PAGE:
I believe it’s at least partially because he was of the generation that survived the Great Depression as kids, and made the world safe for democracy shortly thereafter. It was simply my old man’s nature to step up where he saw a need.

To him and his peeps, artsy-fartsy navel-gazers like me were just road-kill waiting to happen. “Send the poet with the thick glasses up ahead to check the road for landmines.”

BOOOOM! One pantywaist down…

Guys like me were the exact sort of hippie artist-types my Dad and his contemporaries had contempt for. He knew—and he was right—if the fate of American freedom found itself in my hands, I’d think about registering for an online Chinese language course right now. Maybe Farsi, too, just in case.

Still, I think my Dad would have liked my son, in spite of The Boy’s undeniable artistic bent (he did the chalk drawing, right, last month with his cousin Amelia, 7), and the fact that his rapid growth has left him fairly clumsy, physically, compared to his peers—just like I was.

But I’d like to think my old man would have overlooked his inherited shortcomings and appreciated his grandson, because like him, he is a righteous dude. The Boy remembers what stuff is important, and reminds me of it when circumstances necessitate. Just today I was fretting—loudly and at length—about something I’d misplaced, and he chided me, “Daddy, it’s just a thing.”

When he leaves preschool in the afternoon, he blows kisses to his teachers. Not show-biz kisses, but genuine demonstrations of affection. They blow them back. His classmates hug him goodbye. One of them drew a lovely picture of The Boy and I last week. Yesterday, a kid who’d been in class three days informed me that my son “was funny.”

He’s so much like his Grandpa, without being anything outwardly like him at all. The Boy is a mensch. He’s the-guy-everybody-loves my Dad always was. He’s Norm walking into Cheers. In so many of the very best ways, he’s my old man all over again (as well as his maternal Grandpa, who is also an extremely likeable chap) and thank God, not me.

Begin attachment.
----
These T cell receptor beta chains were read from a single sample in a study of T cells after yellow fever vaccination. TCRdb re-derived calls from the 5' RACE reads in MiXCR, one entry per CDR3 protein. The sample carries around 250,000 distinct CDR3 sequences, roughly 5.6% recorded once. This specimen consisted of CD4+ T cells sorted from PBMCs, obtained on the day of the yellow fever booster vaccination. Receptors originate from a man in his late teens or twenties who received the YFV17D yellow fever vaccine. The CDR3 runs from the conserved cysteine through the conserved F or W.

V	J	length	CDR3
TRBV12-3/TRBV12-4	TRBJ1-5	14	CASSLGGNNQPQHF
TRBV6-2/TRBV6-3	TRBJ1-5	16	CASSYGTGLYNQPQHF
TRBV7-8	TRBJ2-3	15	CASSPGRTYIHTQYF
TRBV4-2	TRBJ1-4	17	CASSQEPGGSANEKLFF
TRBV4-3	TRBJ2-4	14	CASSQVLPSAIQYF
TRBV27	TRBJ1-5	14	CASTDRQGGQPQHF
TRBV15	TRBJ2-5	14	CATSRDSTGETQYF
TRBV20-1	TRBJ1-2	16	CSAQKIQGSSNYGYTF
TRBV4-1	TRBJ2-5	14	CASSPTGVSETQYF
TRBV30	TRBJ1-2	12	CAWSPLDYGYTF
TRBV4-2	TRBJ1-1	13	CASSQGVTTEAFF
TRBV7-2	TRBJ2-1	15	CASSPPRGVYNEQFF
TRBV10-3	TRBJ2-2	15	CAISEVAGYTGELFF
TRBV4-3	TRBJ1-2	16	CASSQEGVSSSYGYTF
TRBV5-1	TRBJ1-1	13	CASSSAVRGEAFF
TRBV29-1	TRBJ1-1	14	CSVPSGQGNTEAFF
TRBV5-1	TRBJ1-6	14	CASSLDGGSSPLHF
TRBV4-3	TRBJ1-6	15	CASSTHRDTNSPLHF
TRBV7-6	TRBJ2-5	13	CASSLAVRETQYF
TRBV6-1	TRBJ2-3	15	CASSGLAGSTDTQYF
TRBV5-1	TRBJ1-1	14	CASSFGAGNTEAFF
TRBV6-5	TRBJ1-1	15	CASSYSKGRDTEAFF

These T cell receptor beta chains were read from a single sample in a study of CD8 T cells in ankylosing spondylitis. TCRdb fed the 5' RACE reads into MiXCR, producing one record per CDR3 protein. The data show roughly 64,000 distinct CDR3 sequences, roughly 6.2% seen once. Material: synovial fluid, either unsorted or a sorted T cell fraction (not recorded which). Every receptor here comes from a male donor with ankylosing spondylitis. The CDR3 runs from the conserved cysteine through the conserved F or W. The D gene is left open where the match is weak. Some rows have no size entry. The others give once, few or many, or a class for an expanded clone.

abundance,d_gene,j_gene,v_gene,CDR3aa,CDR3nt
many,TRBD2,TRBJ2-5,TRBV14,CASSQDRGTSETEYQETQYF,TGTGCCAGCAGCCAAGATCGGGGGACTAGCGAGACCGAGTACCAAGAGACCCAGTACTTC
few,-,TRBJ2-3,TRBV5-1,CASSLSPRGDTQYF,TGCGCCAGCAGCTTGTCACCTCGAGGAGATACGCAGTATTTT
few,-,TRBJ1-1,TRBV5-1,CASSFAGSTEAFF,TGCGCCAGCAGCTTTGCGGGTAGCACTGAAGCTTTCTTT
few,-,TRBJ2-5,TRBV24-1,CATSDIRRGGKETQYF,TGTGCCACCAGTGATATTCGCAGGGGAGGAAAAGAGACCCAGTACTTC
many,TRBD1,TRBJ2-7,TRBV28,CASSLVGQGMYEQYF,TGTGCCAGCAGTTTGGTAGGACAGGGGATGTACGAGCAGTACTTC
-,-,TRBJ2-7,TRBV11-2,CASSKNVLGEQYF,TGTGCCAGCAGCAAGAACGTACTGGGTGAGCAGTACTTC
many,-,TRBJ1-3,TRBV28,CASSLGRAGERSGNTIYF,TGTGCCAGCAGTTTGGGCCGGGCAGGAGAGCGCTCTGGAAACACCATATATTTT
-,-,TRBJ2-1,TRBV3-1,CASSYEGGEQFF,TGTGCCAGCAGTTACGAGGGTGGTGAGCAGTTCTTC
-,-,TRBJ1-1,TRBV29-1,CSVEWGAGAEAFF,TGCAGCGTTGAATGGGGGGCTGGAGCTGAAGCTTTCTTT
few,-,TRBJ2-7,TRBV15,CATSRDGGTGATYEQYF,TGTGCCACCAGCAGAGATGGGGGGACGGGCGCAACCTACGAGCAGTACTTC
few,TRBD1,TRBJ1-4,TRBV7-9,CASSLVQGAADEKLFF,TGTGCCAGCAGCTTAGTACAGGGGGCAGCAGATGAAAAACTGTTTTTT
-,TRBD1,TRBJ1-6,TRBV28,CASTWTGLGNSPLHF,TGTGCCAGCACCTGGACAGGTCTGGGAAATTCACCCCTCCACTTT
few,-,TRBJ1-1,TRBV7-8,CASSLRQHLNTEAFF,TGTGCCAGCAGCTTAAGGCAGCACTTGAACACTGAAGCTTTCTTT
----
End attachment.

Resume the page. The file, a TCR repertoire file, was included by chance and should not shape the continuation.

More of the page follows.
I’m just the worn, rusty link between these two generations of great men. I’m proud to share their name, and if I do nothing else right, I’m going to make sure my son doesn’t grow up with the same Daddy Issues as me. He’ll never disappoint his old man like I did mine, because I won’t place any expectations on him besides the few simple items I’ve already introduced and he’s dug into: That he be happy, helpful, and that he places people ahead of the value of objects.

Just like his Grandpa Bastardson, except for maybe that first part. He was only really happy when he was working his ass off and smoking cigarettes… which, come to think of it, meant he must have been happy most of the time, too!

I love those fucking guys… I reckon I always will.

Here’s my attempt at the song that got all this emotional bloodletting going:

Thursday, June 16, 2011

FF Person of The Week, 290th week in a row!

Guess who?!

Wednesday of this fun-filled week, when I took The Boy into preschool, I noticed his teacher was in a lot of pain. She has a mystery malady they’re trying to diagnose; all they know for sure is that it hurts like holy hell. Yesterday morning, her eyes screamed: extreme pain + lack of sleep. I was not surprised to find she had already left when I picked up The Boy in the afternoon.

On the ride home, I asked him about her. He said, she left early. Then he changed the subject.


Next chance I got, I tried to chase down the teacher topic again. This time he mentioned she had been crying. I said, you saw her cry? He said, yeah. Then he mentioned the song we were listening to, and that it was a good one.


I couldn’t help thinking about his poor teacher. She’s in her twenties or thirties (it’s hard to tell; chronic pain adds years to your eyes) and has a lifetime of this bullshit to look forward to. It vexed me, but I didn’t press The Boy any further on the issue. It didn’t seem to have phased him, and I didn’t want to draw a big, red circle around it to make sure he was traumatized by it.

Out of the blue that night, The Boy announced he was going to make a drawing for his teacher and immediately got to work on this intricate, colored piece of work. It’s something they’ve printed-out a lot of at his school; it’s a circle, but it has an intricate array of almost stained glass window-type tiles and sunburst shapes drawn inside of it. He worked on it until dinner.

He worked on it after dinner. He didn’t finish it until after breakfast this morning, just before we left for school. Over the course of the time he spent working on it, he occasionally reminded us, I’m making this for [his teacher].